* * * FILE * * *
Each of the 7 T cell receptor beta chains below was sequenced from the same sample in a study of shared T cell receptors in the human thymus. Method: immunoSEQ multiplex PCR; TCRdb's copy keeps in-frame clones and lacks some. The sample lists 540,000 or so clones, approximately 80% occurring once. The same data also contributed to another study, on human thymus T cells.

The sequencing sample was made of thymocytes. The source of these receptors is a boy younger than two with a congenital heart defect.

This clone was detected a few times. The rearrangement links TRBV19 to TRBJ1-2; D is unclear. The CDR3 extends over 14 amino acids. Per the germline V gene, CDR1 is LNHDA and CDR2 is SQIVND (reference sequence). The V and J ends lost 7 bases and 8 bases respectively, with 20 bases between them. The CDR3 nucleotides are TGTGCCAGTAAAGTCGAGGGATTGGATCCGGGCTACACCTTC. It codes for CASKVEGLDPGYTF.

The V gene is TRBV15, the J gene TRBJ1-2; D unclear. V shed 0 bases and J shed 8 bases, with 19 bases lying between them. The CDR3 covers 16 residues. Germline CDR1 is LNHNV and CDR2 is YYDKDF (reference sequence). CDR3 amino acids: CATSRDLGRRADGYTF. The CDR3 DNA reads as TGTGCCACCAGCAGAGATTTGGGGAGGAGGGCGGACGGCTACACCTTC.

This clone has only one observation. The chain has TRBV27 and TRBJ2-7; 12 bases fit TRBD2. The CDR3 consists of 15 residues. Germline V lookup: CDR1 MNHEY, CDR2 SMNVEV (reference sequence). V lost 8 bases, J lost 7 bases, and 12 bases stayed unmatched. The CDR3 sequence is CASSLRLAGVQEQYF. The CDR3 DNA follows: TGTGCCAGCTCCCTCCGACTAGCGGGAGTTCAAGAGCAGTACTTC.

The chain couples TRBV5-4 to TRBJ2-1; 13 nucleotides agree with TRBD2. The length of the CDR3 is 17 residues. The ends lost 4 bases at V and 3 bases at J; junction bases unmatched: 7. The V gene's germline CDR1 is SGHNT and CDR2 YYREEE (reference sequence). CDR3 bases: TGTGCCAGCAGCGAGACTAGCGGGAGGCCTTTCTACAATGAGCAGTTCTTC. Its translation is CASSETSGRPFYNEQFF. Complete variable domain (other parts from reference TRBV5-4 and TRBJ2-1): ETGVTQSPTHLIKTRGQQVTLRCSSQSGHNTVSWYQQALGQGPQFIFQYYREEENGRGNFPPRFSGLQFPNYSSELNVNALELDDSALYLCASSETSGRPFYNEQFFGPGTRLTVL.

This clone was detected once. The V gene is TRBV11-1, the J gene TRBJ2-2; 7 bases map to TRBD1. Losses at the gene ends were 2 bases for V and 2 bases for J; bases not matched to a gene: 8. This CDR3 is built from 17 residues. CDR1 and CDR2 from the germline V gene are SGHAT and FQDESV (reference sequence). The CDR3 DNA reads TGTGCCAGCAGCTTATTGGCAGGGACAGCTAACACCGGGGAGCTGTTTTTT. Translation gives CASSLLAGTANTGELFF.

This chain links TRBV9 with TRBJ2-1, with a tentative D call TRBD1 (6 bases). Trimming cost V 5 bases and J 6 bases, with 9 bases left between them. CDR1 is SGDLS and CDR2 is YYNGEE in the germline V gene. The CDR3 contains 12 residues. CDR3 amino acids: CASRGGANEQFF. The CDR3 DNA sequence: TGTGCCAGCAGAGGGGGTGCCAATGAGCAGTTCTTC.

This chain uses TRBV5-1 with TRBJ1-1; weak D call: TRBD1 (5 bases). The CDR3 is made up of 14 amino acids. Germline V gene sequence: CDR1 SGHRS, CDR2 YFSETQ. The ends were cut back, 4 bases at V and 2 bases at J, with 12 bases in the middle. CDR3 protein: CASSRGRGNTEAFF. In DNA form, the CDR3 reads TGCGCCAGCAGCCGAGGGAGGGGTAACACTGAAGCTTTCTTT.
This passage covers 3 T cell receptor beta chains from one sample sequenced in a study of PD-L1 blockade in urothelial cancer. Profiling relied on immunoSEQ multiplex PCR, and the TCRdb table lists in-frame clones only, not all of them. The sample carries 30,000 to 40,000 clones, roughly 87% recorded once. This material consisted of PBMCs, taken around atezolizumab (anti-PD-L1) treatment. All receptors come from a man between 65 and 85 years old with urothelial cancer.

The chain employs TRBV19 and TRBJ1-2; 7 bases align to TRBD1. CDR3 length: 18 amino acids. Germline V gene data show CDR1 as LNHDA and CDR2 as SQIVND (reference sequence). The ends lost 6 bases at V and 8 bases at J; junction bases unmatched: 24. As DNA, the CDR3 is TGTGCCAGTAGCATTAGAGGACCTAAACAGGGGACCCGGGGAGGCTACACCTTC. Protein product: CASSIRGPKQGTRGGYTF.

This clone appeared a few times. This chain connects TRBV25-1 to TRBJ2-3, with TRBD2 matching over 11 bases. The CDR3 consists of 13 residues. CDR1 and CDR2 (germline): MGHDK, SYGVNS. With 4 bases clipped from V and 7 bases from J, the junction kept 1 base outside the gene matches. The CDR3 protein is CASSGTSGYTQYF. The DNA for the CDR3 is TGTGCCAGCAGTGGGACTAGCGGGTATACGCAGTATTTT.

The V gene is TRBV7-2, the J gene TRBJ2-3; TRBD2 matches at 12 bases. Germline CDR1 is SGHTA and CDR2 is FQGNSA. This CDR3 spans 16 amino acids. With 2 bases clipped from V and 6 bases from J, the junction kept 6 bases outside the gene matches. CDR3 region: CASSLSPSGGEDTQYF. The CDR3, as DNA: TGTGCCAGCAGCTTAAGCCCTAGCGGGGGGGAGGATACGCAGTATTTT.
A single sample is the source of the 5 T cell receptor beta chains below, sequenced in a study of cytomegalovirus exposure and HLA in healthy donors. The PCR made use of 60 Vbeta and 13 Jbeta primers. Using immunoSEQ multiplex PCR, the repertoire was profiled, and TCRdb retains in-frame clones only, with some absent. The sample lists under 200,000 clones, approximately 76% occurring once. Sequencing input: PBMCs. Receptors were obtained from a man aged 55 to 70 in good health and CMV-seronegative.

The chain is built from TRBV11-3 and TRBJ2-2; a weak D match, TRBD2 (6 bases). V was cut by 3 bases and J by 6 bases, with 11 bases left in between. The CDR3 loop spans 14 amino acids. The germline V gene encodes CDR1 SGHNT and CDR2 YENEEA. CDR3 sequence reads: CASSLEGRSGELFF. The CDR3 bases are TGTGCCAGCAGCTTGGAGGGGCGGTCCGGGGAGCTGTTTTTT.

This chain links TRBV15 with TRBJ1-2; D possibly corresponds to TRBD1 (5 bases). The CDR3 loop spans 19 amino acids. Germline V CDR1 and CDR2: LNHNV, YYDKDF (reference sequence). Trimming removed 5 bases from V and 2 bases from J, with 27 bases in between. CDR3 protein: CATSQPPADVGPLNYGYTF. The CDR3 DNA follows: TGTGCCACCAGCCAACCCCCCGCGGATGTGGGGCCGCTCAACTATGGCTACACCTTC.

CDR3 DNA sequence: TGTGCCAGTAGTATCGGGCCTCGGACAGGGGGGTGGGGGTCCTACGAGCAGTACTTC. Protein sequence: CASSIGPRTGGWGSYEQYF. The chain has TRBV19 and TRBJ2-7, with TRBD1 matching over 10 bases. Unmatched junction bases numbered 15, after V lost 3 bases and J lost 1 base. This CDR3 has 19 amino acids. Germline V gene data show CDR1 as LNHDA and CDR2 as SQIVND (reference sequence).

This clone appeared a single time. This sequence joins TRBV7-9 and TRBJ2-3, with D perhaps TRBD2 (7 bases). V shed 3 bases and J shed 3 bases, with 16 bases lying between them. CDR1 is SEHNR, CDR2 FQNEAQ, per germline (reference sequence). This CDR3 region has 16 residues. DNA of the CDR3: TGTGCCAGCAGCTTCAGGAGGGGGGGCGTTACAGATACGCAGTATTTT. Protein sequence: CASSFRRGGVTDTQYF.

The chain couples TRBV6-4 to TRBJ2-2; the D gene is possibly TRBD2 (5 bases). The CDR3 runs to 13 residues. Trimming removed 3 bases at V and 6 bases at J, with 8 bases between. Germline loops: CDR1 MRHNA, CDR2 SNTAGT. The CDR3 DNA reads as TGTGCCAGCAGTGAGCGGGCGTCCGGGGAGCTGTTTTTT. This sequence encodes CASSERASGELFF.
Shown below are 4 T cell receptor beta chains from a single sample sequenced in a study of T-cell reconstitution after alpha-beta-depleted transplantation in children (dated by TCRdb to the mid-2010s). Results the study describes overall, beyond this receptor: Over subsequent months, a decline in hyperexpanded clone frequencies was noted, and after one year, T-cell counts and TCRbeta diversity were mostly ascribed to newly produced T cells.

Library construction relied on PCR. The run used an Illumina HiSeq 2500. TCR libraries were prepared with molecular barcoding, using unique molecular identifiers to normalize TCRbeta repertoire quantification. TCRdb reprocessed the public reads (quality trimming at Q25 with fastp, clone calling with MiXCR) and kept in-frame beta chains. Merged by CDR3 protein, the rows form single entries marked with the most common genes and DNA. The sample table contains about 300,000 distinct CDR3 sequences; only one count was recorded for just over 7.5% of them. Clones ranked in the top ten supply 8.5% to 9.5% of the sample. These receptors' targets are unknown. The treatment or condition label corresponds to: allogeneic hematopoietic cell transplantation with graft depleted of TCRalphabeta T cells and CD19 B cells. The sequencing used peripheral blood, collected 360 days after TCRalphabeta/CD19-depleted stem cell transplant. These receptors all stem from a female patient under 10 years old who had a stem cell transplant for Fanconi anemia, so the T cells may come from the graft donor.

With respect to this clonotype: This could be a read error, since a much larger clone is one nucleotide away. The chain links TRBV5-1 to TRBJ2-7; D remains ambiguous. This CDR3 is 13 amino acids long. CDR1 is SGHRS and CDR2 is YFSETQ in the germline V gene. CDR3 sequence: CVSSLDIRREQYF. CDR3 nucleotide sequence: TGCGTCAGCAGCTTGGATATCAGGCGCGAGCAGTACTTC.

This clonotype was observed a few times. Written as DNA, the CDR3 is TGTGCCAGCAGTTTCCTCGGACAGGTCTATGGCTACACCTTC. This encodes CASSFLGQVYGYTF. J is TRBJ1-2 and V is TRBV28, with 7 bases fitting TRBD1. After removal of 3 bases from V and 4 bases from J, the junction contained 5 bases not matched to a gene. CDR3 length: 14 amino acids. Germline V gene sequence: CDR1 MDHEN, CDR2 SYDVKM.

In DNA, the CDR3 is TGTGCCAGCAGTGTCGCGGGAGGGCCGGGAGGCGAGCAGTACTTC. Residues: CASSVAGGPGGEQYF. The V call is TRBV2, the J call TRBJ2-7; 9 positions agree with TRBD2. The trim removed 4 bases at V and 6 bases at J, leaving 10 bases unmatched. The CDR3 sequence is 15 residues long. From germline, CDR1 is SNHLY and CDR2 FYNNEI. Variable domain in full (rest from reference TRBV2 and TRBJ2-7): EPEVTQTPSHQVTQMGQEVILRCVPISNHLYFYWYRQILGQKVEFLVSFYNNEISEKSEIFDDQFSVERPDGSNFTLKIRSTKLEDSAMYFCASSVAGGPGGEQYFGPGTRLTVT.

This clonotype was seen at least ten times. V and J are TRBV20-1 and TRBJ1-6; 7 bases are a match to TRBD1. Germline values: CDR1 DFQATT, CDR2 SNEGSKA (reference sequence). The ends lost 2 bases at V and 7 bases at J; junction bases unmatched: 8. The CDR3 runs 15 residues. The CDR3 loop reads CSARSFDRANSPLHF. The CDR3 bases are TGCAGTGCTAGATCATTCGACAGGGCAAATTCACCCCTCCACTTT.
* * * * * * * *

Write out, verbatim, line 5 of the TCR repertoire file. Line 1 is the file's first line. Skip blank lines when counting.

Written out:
This clone has only one observation. The chain has TRBV27 and TRBJ2-7; 12 bases fit TRBD2. The CDR3 consists of 15 residues. Germline V lookup: CDR1 MNHEY, CDR2 SMNVEV (reference sequence). V lost 8 bases, J lost 7 bases, and 12 bases stayed unmatched. The CDR3 sequence is CASSLRLAGVQEQYF. The CDR3 DNA follows: TGTGCCAGCTCCCTCCGACTAGCGGGAGTTCAAGAGCAGTACTTC.